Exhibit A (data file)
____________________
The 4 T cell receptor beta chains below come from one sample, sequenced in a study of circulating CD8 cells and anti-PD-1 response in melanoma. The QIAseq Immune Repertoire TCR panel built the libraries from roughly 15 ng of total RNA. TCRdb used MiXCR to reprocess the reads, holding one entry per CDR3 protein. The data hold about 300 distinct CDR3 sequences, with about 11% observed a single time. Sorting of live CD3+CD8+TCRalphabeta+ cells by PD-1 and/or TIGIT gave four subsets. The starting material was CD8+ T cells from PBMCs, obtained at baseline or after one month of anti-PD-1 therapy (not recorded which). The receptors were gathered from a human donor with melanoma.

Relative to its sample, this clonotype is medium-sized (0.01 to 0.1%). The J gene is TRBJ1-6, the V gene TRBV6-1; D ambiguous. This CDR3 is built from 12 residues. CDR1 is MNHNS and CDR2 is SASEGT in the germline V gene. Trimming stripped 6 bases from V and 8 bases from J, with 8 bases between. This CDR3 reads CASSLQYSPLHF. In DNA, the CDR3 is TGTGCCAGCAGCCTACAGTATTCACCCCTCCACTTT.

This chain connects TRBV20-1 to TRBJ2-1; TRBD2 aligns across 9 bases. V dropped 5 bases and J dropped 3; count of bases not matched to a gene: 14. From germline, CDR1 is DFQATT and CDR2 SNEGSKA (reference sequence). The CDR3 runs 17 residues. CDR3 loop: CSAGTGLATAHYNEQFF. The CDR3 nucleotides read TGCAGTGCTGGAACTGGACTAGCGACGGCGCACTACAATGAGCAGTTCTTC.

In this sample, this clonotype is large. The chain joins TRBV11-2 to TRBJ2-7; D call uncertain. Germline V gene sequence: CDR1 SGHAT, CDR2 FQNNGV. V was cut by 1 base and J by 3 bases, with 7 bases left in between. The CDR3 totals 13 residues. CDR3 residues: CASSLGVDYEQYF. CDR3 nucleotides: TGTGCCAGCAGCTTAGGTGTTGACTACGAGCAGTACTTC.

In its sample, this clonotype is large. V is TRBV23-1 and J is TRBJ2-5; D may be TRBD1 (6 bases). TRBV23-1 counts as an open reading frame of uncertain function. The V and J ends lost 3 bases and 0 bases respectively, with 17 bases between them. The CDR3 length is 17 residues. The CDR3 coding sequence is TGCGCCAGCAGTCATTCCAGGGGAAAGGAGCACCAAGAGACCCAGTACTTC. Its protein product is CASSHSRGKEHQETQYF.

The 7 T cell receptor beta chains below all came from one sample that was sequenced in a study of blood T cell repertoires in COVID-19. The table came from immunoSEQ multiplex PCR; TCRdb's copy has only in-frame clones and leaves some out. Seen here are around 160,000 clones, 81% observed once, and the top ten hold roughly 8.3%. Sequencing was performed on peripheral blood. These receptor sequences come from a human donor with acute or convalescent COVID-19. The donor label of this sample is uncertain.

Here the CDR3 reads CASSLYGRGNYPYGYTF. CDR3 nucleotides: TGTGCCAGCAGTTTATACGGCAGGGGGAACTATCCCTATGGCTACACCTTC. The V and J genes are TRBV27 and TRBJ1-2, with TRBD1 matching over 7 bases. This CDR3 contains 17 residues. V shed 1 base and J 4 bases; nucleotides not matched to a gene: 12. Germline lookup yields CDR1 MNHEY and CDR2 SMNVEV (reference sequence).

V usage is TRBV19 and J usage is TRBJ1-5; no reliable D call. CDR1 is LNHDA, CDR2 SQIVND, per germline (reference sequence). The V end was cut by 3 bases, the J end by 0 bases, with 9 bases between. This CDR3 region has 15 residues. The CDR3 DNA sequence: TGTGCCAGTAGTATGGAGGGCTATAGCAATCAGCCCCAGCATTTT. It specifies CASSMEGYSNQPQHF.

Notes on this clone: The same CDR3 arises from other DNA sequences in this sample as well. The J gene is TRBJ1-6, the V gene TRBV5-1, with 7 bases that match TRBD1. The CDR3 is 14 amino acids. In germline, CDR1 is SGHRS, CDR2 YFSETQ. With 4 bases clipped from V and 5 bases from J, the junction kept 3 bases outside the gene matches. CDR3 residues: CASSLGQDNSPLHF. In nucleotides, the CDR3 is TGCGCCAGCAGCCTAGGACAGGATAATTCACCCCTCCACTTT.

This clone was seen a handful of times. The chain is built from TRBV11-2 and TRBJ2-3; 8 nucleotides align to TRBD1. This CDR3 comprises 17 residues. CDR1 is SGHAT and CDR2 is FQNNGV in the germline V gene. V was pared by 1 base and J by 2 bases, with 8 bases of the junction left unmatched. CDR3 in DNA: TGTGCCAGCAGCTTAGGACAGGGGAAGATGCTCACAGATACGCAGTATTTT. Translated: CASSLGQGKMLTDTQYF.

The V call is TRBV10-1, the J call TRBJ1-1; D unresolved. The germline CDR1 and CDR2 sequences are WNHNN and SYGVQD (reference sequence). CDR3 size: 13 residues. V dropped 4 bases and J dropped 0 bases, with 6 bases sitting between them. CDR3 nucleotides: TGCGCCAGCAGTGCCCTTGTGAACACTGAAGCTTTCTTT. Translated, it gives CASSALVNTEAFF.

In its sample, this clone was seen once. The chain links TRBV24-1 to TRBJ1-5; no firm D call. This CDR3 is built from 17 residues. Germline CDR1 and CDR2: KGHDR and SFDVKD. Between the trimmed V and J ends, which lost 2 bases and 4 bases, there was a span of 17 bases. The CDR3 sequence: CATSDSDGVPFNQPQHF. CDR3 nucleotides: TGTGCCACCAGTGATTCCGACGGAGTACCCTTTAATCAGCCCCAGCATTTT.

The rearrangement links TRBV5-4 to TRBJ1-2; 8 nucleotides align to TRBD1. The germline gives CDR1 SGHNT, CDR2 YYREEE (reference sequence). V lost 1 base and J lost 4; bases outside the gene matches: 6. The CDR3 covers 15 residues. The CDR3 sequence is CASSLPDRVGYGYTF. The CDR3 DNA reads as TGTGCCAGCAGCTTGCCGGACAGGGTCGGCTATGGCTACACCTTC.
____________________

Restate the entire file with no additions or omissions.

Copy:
The 4 T cell receptor beta chains below come from one sample, sequenced in a study of circulating CD8 cells and anti-PD-1 response in melanoma. The QIAseq Immune Repertoire TCR panel built the libraries from roughly 15 ng of total RNA. TCRdb used MiXCR to reprocess the reads, holding one entry per CDR3 protein. The data hold about 300 distinct CDR3 sequences, with about 11% observed a single time. Sorting of live CD3+CD8+TCRalphabeta+ cells by PD-1 and/or TIGIT gave four subsets. The starting material was CD8+ T cells from PBMCs, obtained at baseline or after one month of anti-PD-1 therapy (not recorded which). The receptors were gathered from a human donor with melanoma.

Relative to its sample, this clonotype is medium-sized (0.01 to 0.1%). The J gene is TRBJ1-6, the V gene TRBV6-1; D ambiguous. This CDR3 is built from 12 residues. CDR1 is MNHNS and CDR2 is SASEGT in the germline V gene. Trimming stripped 6 bases from V and 8 bases from J, with 8 bases between. This CDR3 reads CASSLQYSPLHF. In DNA, the CDR3 is TGTGCCAGCAGCCTACAGTATTCACCCCTCCACTTT.

This chain connects TRBV20-1 to TRBJ2-1; TRBD2 aligns across 9 bases. V dropped 5 bases and J dropped 3; count of bases not matched to a gene: 14. From germline, CDR1 is DFQATT and CDR2 SNEGSKA (reference sequence). The CDR3 runs 17 residues. CDR3 loop: CSAGTGLATAHYNEQFF. The CDR3 nucleotides read TGCAGTGCTGGAACTGGACTAGCGACGGCGCACTACAATGAGCAGTTCTTC.

In this sample, this clonotype is large. The chain joins TRBV11-2 to TRBJ2-7; D call uncertain. Germline V gene sequence: CDR1 SGHAT, CDR2 FQNNGV. V was cut by 1 base and J by 3 bases, with 7 bases left in between. The CDR3 totals 13 residues. CDR3 residues: CASSLGVDYEQYF. CDR3 nucleotides: TGTGCCAGCAGCTTAGGTGTTGACTACGAGCAGTACTTC.

In its sample, this clonotype is large. V is TRBV23-1 and J is TRBJ2-5; D may be TRBD1 (6 bases). TRBV23-1 counts as an open reading frame of uncertain function. The V and J ends lost 3 bases and 0 bases respectively, with 17 bases between them. The CDR3 length is 17 residues. The CDR3 coding sequence is TGCGCCAGCAGTCATTCCAGGGGAAAGGAGCACCAAGAGACCCAGTACTTC. Its protein product is CASSHSRGKEHQETQYF.

The 7 T cell receptor beta chains below all came from one sample that was sequenced in a study of blood T cell repertoires in COVID-19. The table came from immunoSEQ multiplex PCR; TCRdb's copy has only in-frame clones and leaves some out. Seen here are around 160,000 clones, 81% observed once, and the top ten hold roughly 8.3%. Sequencing was performed on peripheral blood. These receptor sequences come from a human donor with acute or convalescent COVID-19. The donor label of this sample is uncertain.

Here the CDR3 reads CASSLYGRGNYPYGYTF. CDR3 nucleotides: TGTGCCAGCAGTTTATACGGCAGGGGGAACTATCCCTATGGCTACACCTTC. The V and J genes are TRBV27 and TRBJ1-2, with TRBD1 matching over 7 bases. This CDR3 contains 17 residues. V shed 1 base and J 4 bases; nucleotides not matched to a gene: 12. Germline lookup yields CDR1 MNHEY and CDR2 SMNVEV (reference sequence).

V usage is TRBV19 and J usage is TRBJ1-5; no reliable D call. CDR1 is LNHDA, CDR2 SQIVND, per germline (reference sequence). The V end was cut by 3 bases, the J end by 0 bases, with 9 bases between. This CDR3 region has 15 residues. The CDR3 DNA sequence: TGTGCCAGTAGTATGGAGGGCTATAGCAATCAGCCCCAGCATTTT. It specifies CASSMEGYSNQPQHF.

Notes on this clone: The same CDR3 arises from other DNA sequences in this sample as well. The J gene is TRBJ1-6, the V gene TRBV5-1, with 7 bases that match TRBD1. The CDR3 is 14 amino acids. In germline, CDR1 is SGHRS, CDR2 YFSETQ. With 4 bases clipped from V and 5 bases from J, the junction kept 3 bases outside the gene matches. CDR3 residues: CASSLGQDNSPLHF. In nucleotides, the CDR3 is TGCGCCAGCAGCCTAGGACAGGATAATTCACCCCTCCACTTT.

This clone was seen a handful of times. The chain is built from TRBV11-2 and TRBJ2-3; 8 nucleotides align to TRBD1. This CDR3 comprises 17 residues. CDR1 is SGHAT and CDR2 is FQNNGV in the germline V gene. V was pared by 1 base and J by 2 bases, with 8 bases of the junction left unmatched. CDR3 in DNA: TGTGCCAGCAGCTTAGGACAGGGGAAGATGCTCACAGATACGCAGTATTTT. Translated: CASSLGQGKMLTDTQYF.

The V call is TRBV10-1, the J call TRBJ1-1; D unresolved. The germline CDR1 and CDR2 sequences are WNHNN and SYGVQD (reference sequence). CDR3 size: 13 residues. V dropped 4 bases and J dropped 0 bases, with 6 bases sitting between them. CDR3 nucleotides: TGCGCCAGCAGTGCCCTTGTGAACACTGAAGCTTTCTTT. Translated, it gives CASSALVNTEAFF.

In its sample, this clone was seen once. The chain links TRBV24-1 to TRBJ1-5; no firm D call. This CDR3 is built from 17 residues. Germline CDR1 and CDR2: KGHDR and SFDVKD. Between the trimmed V and J ends, which lost 2 bases and 4 bases, there was a span of 17 bases. The CDR3 sequence: CATSDSDGVPFNQPQHF. CDR3 nucleotides: TGTGCCACCAGTGATTCCGACGGAGTACCCTTTAATCAGCCCCAGCATTTT.

The rearrangement links TRBV5-4 to TRBJ1-2; 8 nucleotides align to TRBD1. The germline gives CDR1 SGHNT, CDR2 YYREEE (reference sequence). V lost 1 base and J lost 4; bases outside the gene matches: 6. The CDR3 covers 15 residues. The CDR3 sequence is CASSLPDRVGYGYTF. The CDR3 DNA reads as TGTGCCAGCAGCTTGCCGGACAGGGTCGGCTATGGCTACACCTTC.